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Why does PAH develop?

The exact cause behind the development of Pulmonary arterial hypertension (PAH) remains unknown. However, research has led to a better understanding of underlying pathological mechanisms.

PAH is recognized as a complex, multi-factorial condition involving numerous biochemical pathways and different cell types.1,2

Endothelial dysfunction, an abnormality of the inner lining of blood vessels, is believed to occur early in disease pathogenesis, and this leads to endothelial and smooth muscle cell proliferation followed by structural changes or remodeling of the pulmonary vascular bed, which in turn results in an increase in pulmonary vascular resistance.

Vascular remodeling itself involves every layer of the vessel wall and is characterised by proliferative and obstructive changes involving many cell types, including endothelial cells, smooth muscle cells and fibroblasts.1 Inflammatory cells and platelets may also play a significant role in PAH.

Endothelial dysfunction results in chronically impaired production of vasoactive mediators, such as nitric oxide (NO) and prostacyclin, along with prolonged overexpression of vasoconstrictors, such as endothelin-1 (ET-1),which not only affect vascular tone but also promote vascular remodeling.1 These substances are important therapeutic targets for new treatment options in PAH.1,3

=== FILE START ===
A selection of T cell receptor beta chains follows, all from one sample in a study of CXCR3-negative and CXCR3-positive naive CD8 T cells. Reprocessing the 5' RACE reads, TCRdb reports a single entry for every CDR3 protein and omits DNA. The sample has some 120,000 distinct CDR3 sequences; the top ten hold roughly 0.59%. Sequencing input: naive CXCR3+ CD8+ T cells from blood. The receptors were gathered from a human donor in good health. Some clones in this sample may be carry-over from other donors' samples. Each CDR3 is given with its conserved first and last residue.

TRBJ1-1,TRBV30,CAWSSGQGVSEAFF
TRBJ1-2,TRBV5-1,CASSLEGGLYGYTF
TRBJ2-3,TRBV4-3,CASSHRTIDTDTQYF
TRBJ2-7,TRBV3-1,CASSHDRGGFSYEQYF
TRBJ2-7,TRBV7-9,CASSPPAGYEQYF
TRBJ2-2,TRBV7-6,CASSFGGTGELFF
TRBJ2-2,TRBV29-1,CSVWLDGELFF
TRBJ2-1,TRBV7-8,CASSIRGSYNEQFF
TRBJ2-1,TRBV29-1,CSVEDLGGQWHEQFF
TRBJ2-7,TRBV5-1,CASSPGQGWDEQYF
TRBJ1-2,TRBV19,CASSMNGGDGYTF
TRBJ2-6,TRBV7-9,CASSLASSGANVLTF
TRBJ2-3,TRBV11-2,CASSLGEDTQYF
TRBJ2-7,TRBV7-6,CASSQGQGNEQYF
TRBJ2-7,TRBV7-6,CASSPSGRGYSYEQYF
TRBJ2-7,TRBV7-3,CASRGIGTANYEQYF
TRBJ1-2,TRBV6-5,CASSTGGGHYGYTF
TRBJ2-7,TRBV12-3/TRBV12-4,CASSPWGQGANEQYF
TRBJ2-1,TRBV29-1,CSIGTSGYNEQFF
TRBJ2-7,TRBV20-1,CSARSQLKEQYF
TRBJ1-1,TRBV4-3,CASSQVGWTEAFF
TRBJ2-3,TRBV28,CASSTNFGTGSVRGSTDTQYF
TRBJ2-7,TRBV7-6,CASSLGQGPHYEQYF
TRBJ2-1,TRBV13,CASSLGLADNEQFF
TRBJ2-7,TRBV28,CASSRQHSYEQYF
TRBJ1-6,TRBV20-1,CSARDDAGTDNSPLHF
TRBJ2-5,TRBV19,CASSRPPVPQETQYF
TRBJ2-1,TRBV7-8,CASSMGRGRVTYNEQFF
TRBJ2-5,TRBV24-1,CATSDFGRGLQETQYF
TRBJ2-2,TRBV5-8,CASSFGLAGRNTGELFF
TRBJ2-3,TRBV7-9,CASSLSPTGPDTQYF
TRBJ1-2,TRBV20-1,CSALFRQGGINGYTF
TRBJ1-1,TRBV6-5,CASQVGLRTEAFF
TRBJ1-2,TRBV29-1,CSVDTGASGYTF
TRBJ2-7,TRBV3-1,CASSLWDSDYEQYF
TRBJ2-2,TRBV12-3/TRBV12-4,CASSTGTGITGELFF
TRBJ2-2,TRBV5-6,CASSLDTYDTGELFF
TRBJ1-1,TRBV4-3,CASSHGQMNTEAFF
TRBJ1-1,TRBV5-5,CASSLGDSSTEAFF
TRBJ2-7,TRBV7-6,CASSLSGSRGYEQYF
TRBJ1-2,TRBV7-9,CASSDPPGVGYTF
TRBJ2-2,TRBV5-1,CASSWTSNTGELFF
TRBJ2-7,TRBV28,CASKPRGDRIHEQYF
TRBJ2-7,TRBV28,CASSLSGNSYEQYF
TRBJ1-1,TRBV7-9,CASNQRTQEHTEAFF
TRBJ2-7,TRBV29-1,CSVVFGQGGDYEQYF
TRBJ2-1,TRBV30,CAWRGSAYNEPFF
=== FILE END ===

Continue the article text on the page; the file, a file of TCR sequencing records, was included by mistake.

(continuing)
Click here for general information about treatment classes for PAH.

The role of endothelin

Endothelin-1 (ET-1) is a vasoconstrictive protein produced by endothelial cells. Little is known about the physiological role of ET-1, although animal models have demonstrated that it is essential for normal development, for example of the thyroid and thymus, and may also play a role in cardiovascular homeostasis.4,5 Our current understanding of the endothelin system is based on information gathered from pathological conditions such as PAH. High levels of ET-1 are seen in patients with PAH due to various aetiologies6–8 and correlate with disease severity,9 resulting in a number of detrimental effects, primarily in the vasculature:3

ET-1 binds to two receptors, known as ETA and ETB. Both receptors are implicated in PAH and mediate the deleterious effects of endothelin.3 Endothelin receptor antagonism can either mitigate the effects of only one (single ETA antagonist) or both (dual ETA and ETB receptor antagonist) receptor types. Therapy with orally administered endothelin receptor antagonists (ERAs) that block the binding of endothelin to one or both receptors aims to mitigate the deleterious effects of the high levels of endothelin seen in PAH.10

The role of prostacyclin

Prostacyclin is a potent vasodilator as well as an inhibitor of platelet activation.11 Patients with PAH have low levels of prostacyclin,11 which promotes vasoconstriction in the pulmonary vasculature and a tendency for smooth muscle cell proliferation and platelet activation.3 This may also encourage the formation of thrombi, which have been found in both the small distal and the proximal elastic pulmonary arteries.1 Therapy with prostacyclin or prostacyclin analogues can help to correct this deficiency, although administering this form of treatment may be complex due to the fact that some prostacyclins are broken down rapidly within the body; in most cases these substances need to be given as a continuous intravenous or subcutaneous infusion or by inhalation.12